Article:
The Wolf’s Sister: a Tale of the Holtlands is available now from Samhain Publishing Ltd., and it’s turning out to be quite a day. I even got “Paperback Writer” played for me on our favourite radio station Dublin City’s Live Drive programme – we’re big fans and tend to text in a lot. What an amazing feeling to hear the presenter talking about my novella, and telling people to go and buy it!
Many things inspired this story. I’ve always had a fascination with wolves, their social structure and the way literature and culture has largely vilified them. Dublin zoo has a wolf pack. In their large enclosure they can be quite difficult to see but occassionally you catch glimpses. One corner in particular, up opposite the gorilla enclosure if you’re ever there, offers a particularly good view. However, we did discover something about the wolves in Dublin zoo. Clearly the sound of keys means food, because if you do jangle a set anywhere near them, the one or two animals you thought you could see suddenly becomes nine or ten! They melt out of the landscape, suddenly alert and waiting.
Also in Dublin zoo there is a very elderly snowy owl. My fascination with this bird began when I read David Edding’s Belgariad as a teenager. Maybe devoured might be a better word. I read them all in about two weeks. Polgara was the first female figure in fantasy literature who I remember being thoroughly impressed by. There was no doubt that she could handle whatever was thrown at her. And the owl was soon a firm favourite along with the wolves. Imagine my delight when, at the stage of saying Dada and Mama, I took my little girl to the zoo and standing in front of the same aviary, looking at the same bird, she came out with “Owl”.
Another thing I associate strongly with The Wolf’s Sister is a song. It wasn’t around at the time I was devouring any Eddings, Feist and Brooks I could lay my hands on. But when I was reworking this story in its current incarnation, I came across it and it was like the final piece of the puzzle snapped into place. It’s the soul of The Wolf’s Sister. It’s called “Nature’s Law” and its by the Yorkshire band Embrace.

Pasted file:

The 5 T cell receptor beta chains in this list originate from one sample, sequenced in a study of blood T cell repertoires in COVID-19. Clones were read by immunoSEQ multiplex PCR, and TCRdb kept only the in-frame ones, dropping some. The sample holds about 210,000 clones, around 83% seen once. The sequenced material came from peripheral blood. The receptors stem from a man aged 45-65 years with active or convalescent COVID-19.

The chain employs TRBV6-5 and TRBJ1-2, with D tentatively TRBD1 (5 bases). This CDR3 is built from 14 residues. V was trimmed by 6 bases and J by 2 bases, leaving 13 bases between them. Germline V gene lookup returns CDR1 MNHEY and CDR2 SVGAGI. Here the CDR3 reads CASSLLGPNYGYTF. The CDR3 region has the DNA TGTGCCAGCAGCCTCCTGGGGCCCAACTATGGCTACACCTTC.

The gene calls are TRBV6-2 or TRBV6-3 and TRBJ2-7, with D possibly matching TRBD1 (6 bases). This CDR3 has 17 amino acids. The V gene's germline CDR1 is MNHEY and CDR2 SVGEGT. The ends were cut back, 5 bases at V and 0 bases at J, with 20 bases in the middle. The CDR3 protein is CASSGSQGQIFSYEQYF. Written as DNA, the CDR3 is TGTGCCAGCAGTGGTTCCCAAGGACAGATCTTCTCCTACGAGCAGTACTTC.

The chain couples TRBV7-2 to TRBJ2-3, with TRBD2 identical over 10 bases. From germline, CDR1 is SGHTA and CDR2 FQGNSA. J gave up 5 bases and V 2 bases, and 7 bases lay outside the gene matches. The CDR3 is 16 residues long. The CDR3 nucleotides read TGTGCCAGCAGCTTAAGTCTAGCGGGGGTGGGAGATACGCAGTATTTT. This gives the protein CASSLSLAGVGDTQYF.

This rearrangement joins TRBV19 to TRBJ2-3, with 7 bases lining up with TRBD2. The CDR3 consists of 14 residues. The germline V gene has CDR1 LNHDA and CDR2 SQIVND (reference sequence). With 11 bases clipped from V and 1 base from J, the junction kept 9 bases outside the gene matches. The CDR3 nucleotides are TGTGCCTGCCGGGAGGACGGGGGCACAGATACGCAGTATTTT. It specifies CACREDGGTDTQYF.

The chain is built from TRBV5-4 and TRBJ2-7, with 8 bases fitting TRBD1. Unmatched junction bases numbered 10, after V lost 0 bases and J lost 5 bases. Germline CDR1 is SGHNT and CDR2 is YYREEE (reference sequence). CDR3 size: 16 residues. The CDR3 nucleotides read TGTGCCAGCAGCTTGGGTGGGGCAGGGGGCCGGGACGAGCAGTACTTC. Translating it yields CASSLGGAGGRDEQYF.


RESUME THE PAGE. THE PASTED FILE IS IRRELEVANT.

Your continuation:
Excerpt from The Wolf’s Sister: a Tale of the Holtlands
She skidded to a halt where the trees descended into a gully, hoping the edge might offer an advantage. She grabbed a hefty branch from the ground and faced her pursuers. Five of them, all men.
“She’s waiting for her Fair One friends to drop out of the sky and save her!”
The wind stirred the leaves overhead.
Drop out of the sky, Shan. Please! Do as he says and save me!
Nothing happened. She heaved in a breath.
“Leave me alone.” She clenched her teeth, her knuckles white where she gripped her makeshift weapon.
Their laughter roared in her ears. They couldn’t imagine that anything could hurt them, least of all one small woman, so outnumbered. The first walked forwards, a knife in his hand. The irony of it twisted in her stomach—Jeren, sister of the Scion of Jern, heiress to River Holt, killed by a bunch of drunken louts from a hole like Brightling’s Dale? It wasn’t going to happen. She would not allow it!
Jeren lashed out. The impact of the wood on his arm jarred through her. His bone shattered.
She didn’t pause. They weren’t going to line up and politely attack her one by one. The other four scrambled forwards, a ragged pack who, sensing danger, would rely on their numbers. She crouched low. There were too many, despair told her. The foremost caught her arm and she saw the flash of a knife. Pain exploded in her side.
An unearthly shriek came from above her and something white plummeted into the face of the third man, beak and talons rending his flesh. He fell beneath the screeching owl, flailing wildly. Anala hurtled into the one with the bloody knife, her whole body her weapon. They tumbled down the gully, man and wolf, a cacophony of screams and snarls.
The other pair faltered. They were staring at Jeren in horror now, their faces pale with dread. No, not at her…past her, above her…
Shan unfolded silently from the tree branch and dropped to the ground, his sword already drawn.
“Run away,” he told them. His voice rippled like the breeze through the leaves. “Run away now.”
If you’d like a chance to win a copy of The Wolf’s Sister:a Tale of the Holtlands why not pop a comment on here to tell me about the things that inspire you, the things you love or even your favourite animals?